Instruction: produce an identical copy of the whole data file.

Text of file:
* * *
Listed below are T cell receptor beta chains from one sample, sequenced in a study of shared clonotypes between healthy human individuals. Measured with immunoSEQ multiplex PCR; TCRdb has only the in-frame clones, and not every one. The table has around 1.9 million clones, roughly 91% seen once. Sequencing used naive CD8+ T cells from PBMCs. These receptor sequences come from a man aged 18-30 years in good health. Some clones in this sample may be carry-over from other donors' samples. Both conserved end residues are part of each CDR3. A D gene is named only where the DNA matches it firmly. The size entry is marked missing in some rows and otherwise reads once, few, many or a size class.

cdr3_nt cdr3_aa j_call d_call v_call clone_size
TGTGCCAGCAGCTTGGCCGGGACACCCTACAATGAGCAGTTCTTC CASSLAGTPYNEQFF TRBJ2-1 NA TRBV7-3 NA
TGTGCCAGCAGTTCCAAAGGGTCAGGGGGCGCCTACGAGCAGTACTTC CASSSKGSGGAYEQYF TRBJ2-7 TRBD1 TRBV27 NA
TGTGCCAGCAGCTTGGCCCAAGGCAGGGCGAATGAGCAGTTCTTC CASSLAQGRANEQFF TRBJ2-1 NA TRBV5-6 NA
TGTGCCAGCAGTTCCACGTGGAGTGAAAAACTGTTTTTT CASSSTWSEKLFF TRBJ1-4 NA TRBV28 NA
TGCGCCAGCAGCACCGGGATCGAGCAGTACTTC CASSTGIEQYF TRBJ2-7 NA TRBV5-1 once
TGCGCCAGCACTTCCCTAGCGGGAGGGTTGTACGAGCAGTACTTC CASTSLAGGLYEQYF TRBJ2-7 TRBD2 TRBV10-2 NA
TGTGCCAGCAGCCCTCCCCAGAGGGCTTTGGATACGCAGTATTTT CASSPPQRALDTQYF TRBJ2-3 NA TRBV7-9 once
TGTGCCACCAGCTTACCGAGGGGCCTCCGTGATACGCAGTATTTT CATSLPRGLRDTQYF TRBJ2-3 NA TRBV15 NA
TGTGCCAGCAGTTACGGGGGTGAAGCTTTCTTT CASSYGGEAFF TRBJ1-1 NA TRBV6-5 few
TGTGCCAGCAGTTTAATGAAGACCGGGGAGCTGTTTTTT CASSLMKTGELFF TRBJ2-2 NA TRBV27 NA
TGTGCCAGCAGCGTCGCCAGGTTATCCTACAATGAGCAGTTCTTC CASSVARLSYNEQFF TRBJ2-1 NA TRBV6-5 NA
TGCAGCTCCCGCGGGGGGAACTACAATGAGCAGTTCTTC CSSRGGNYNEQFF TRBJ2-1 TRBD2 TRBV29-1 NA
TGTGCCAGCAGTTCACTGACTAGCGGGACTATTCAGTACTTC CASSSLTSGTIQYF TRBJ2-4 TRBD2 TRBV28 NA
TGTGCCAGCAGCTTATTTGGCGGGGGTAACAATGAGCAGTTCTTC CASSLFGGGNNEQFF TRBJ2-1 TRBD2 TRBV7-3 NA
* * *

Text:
Listed below are T cell receptor beta chains from one sample, sequenced in a study of shared clonotypes between healthy human individuals. Measured with immunoSEQ multiplex PCR; TCRdb has only the in-frame clones, and not every one. The table has around 1.9 million clones, roughly 91% seen once. Sequencing used naive CD8+ T cells from PBMCs. These receptor sequences come from a man aged 18-30 years in good health. Some clones in this sample may be carry-over from other donors' samples. Both conserved end residues are part of each CDR3. A D gene is named only where the DNA matches it firmly. The size entry is marked missing in some rows and otherwise reads once, few, many or a size class.

cdr3_nt cdr3_aa j_call d_call v_call clone_size
TGTGCCAGCAGCTTGGCCGGGACACCCTACAATGAGCAGTTCTTC CASSLAGTPYNEQFF TRBJ2-1 NA TRBV7-3 NA
TGTGCCAGCAGTTCCAAAGGGTCAGGGGGCGCCTACGAGCAGTACTTC CASSSKGSGGAYEQYF TRBJ2-7 TRBD1 TRBV27 NA
TGTGCCAGCAGCTTGGCCCAAGGCAGGGCGAATGAGCAGTTCTTC CASSLAQGRANEQFF TRBJ2-1 NA TRBV5-6 NA
TGTGCCAGCAGTTCCACGTGGAGTGAAAAACTGTTTTTT CASSSTWSEKLFF TRBJ1-4 NA TRBV28 NA
TGCGCCAGCAGCACCGGGATCGAGCAGTACTTC CASSTGIEQYF TRBJ2-7 NA TRBV5-1 once
TGCGCCAGCACTTCCCTAGCGGGAGGGTTGTACGAGCAGTACTTC CASTSLAGGLYEQYF TRBJ2-7 TRBD2 TRBV10-2 NA
TGTGCCAGCAGCCCTCCCCAGAGGGCTTTGGATACGCAGTATTTT CASSPPQRALDTQYF TRBJ2-3 NA TRBV7-9 once
TGTGCCACCAGCTTACCGAGGGGCCTCCGTGATACGCAGTATTTT CATSLPRGLRDTQYF TRBJ2-3 NA TRBV15 NA
TGTGCCAGCAGTTACGGGGGTGAAGCTTTCTTT CASSYGGEAFF TRBJ1-1 NA TRBV6-5 few
TGTGCCAGCAGTTTAATGAAGACCGGGGAGCTGTTTTTT CASSLMKTGELFF TRBJ2-2 NA TRBV27 NA
TGTGCCAGCAGCGTCGCCAGGTTATCCTACAATGAGCAGTTCTTC CASSVARLSYNEQFF TRBJ2-1 NA TRBV6-5 NA
TGCAGCTCCCGCGGGGGGAACTACAATGAGCAGTTCTTC CSSRGGNYNEQFF TRBJ2-1 TRBD2 TRBV29-1 NA
TGTGCCAGCAGTTCACTGACTAGCGGGACTATTCAGTACTTC CASSSLTSGTIQYF TRBJ2-4 TRBD2 TRBV28 NA
TGTGCCAGCAGCTTATTTGGCGGGGGTAACAATGAGCAGTTCTTC CASSLFGGGNNEQFF TRBJ2-1 TRBD2 TRBV7-3 NA